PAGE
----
We cannot afford to be “too busy” to mentor the next generation of veterinarians. We are seeing low career satisfaction and burnout in new grads and young vets. We need to step up. The old excuse that we are too busy, is negated by the influx of technology and social media into our lives.

I recently heard the term “pocket friends.” It indicates a friendship that has only been made over the internet and never cemented in person. I propose we expand veterinary mentorship to include “pocket mentors.”

Many of us do not have time to travel to veterinary school to meet with students in person. I believe you do still have time, and an obligation to reach out to those in our community in other ways. Not one of us veterinarians got where we are today without the support of someone else along the way. Now it is our turn.

For 10 years I have mentored both young vets and vet students. Some in person. Some online. Some for only a snapshot of their journey. It has touched me how grateful and vulnerable they are. Weekly someone reaches out to me online looking to be mentored. Young veterinary professionals are seeking a mentor to help them navigate the unknowns of being a veterinarian.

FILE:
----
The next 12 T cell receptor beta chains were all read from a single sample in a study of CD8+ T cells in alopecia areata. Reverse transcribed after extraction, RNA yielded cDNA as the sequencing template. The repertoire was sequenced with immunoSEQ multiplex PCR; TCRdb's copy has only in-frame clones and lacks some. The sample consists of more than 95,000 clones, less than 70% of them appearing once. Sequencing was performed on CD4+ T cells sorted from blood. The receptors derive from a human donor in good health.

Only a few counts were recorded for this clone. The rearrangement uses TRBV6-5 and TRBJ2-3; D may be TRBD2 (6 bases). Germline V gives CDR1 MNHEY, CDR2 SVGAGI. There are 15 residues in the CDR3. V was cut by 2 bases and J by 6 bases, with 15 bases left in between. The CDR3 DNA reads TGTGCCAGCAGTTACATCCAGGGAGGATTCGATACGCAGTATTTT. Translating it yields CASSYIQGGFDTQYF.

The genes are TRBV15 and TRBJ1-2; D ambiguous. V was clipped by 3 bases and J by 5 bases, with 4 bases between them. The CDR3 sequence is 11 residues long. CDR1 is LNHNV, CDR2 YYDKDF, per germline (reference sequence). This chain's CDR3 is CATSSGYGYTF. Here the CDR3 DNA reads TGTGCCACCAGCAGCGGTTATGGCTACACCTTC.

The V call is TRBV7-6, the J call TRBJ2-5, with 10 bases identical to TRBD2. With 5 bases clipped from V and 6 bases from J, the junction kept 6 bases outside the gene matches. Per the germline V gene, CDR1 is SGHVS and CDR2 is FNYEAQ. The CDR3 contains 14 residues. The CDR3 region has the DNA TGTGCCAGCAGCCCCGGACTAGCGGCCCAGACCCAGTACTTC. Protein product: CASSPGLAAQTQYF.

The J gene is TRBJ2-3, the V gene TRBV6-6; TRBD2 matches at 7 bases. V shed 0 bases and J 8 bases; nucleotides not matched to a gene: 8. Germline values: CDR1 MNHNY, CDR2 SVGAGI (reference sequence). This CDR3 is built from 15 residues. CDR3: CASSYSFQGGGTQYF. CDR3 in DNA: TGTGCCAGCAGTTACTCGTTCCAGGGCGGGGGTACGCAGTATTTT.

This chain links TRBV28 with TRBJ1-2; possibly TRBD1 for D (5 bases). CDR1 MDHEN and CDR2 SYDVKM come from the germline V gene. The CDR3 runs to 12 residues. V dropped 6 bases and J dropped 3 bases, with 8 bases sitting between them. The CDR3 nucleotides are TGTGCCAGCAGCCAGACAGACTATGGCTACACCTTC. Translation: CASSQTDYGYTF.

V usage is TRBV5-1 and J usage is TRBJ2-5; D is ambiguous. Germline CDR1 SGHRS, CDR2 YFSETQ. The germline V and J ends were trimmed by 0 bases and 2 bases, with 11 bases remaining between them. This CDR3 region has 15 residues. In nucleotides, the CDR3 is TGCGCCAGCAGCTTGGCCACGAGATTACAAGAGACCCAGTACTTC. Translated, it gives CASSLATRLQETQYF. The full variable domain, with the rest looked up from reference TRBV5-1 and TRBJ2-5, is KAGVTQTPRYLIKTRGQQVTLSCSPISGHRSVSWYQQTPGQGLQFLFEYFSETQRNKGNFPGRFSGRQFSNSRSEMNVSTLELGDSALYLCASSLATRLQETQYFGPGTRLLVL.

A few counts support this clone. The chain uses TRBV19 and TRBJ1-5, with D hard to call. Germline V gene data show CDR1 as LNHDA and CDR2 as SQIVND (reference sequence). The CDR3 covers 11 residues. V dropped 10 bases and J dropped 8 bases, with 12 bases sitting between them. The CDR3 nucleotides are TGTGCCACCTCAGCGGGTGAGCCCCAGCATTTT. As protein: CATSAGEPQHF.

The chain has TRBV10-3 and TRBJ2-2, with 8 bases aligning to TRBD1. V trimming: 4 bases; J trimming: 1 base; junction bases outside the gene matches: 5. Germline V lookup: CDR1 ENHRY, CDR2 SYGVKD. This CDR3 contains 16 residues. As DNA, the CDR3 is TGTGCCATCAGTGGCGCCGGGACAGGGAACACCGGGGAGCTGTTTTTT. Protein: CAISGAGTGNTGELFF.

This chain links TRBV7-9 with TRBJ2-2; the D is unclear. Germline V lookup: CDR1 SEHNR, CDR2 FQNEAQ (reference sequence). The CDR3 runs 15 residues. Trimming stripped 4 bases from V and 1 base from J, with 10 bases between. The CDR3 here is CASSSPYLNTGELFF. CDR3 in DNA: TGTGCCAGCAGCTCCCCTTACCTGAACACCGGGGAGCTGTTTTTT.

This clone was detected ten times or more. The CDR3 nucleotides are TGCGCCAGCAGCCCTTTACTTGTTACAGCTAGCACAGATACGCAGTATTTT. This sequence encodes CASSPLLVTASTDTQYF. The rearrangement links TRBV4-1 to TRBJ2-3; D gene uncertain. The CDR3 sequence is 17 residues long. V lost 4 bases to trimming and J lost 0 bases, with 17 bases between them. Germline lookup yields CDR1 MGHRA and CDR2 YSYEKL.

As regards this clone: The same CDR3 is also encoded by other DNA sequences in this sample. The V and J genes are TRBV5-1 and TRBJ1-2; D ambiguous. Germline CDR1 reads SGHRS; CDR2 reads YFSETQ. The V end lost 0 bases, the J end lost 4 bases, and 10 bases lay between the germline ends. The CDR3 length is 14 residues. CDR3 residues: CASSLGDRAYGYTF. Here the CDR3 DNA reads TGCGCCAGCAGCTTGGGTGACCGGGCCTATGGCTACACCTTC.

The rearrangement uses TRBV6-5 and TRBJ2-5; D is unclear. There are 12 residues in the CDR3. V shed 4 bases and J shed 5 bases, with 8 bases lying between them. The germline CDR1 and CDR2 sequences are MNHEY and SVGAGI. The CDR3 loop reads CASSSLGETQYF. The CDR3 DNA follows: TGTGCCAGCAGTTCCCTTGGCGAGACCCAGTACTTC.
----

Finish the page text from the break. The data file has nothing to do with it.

In the past face to face meetings was the ideal for a mentor-mentee relationship. Now the ability to connect without being in person has become the norm. I could go as far as to say that the younger generation prefers a more electronic way of communicating.

It is as simple as providing an ear to listen, an encouraging text on a difficult day, or direction and advice for career decisions. With the advent of email, text messages, DMs, Skype, and FB messenger you can easily interact without being in person.

The veterinary industry is known to have some of the most kindhearted compassionate people. We often think that pouring into others will drain us of energy. Instead when you mentor another, you quickly realize that the reverse occurs. By forming relationships and feeding into someone else we experience an added sense of purpose. It reminds us of the passion and drive we had as young vets.

Let’s each do our part to lift one another up and I promise you will reap a benefit you did not know existed.